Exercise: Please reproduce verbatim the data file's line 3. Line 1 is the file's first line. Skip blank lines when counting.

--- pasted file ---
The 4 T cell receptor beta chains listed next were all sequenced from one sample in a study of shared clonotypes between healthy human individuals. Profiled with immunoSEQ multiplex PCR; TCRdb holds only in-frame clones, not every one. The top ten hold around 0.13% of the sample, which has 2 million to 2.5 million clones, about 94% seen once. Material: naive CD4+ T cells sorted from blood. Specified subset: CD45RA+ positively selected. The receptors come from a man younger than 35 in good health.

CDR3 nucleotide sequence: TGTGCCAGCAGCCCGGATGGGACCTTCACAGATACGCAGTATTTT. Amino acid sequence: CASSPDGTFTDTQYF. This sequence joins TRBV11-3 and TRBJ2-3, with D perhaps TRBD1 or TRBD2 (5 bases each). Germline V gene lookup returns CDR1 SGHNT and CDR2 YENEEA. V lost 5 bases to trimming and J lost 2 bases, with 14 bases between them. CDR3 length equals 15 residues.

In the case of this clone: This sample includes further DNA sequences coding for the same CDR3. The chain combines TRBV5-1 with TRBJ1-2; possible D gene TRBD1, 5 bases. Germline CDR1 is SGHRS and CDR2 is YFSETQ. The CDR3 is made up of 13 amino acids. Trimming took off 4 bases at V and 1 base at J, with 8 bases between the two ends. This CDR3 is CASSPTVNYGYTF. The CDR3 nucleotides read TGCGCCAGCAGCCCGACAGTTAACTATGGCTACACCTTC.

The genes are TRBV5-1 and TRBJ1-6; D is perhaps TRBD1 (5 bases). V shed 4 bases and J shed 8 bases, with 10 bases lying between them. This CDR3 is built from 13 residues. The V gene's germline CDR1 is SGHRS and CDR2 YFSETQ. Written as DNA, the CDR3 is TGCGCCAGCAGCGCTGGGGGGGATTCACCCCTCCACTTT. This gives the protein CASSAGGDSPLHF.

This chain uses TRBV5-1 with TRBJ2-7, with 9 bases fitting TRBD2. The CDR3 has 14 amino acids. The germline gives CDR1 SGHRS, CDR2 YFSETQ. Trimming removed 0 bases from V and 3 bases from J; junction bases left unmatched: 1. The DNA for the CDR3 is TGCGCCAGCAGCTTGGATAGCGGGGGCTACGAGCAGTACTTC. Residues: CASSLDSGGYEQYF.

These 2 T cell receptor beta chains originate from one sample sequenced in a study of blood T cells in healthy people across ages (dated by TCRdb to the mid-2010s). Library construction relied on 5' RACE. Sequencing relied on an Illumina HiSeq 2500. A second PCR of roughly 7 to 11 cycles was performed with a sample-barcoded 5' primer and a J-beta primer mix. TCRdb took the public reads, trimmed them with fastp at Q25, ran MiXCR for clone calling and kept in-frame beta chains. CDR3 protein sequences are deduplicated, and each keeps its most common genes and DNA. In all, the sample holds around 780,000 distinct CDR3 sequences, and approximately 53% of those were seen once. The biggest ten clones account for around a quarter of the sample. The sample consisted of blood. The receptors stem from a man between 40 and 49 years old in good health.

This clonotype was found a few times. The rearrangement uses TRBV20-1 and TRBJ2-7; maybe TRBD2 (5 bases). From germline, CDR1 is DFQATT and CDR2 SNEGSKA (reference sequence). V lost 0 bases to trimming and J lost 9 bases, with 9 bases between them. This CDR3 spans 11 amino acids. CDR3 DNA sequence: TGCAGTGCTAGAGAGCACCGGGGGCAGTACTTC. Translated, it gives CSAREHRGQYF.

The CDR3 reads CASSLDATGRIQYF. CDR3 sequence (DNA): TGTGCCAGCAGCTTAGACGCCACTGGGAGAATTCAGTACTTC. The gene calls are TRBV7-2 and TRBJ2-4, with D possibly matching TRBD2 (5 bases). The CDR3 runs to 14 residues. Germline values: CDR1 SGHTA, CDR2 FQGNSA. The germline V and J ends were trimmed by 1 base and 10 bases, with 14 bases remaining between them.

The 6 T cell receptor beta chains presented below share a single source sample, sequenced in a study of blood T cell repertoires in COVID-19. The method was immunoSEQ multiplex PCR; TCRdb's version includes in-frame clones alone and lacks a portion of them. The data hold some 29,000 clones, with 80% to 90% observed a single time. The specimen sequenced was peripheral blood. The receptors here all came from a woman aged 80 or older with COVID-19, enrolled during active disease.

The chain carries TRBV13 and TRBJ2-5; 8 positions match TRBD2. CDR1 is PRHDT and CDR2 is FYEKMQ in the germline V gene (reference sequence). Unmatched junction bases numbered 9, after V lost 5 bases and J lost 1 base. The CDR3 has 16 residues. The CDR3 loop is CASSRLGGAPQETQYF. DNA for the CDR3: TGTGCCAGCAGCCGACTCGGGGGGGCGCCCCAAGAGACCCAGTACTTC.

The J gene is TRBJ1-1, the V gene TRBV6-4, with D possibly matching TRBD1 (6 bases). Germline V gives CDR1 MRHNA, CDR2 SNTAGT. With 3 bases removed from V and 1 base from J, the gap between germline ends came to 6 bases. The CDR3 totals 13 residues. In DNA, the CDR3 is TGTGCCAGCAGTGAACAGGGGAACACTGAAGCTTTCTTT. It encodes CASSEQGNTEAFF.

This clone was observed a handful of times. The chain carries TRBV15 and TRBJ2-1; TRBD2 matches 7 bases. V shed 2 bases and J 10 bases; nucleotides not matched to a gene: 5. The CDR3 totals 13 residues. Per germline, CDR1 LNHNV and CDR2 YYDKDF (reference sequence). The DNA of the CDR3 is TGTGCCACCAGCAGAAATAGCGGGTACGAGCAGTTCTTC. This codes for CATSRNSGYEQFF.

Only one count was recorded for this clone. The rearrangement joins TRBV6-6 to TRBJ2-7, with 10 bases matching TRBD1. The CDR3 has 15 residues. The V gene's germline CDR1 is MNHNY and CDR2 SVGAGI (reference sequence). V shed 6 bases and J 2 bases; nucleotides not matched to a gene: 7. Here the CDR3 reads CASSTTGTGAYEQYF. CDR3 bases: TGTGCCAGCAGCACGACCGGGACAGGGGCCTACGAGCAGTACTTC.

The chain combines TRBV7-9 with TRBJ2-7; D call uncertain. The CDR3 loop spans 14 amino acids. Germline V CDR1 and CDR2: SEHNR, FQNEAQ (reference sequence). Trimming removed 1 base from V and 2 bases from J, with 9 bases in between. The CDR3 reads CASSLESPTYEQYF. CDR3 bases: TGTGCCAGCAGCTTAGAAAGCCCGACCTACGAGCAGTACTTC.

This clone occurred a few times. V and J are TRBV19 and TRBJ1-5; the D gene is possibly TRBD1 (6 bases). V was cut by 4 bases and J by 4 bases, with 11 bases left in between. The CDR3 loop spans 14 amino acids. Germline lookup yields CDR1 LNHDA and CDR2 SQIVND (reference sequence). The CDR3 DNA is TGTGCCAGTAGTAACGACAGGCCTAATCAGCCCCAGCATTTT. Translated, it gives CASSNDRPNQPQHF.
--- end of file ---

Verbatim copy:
In the case of this clone: This sample includes further DNA sequences coding for the same CDR3. The chain combines TRBV5-1 with TRBJ1-2; possible D gene TRBD1, 5 bases. Germline CDR1 is SGHRS and CDR2 is YFSETQ. The CDR3 is made up of 13 amino acids. Trimming took off 4 bases at V and 1 base at J, with 8 bases between the two ends. This CDR3 is CASSPTVNYGYTF. The CDR3 nucleotides read TGCGCCAGCAGCCCGACAGTTAACTATGGCTACACCTTC.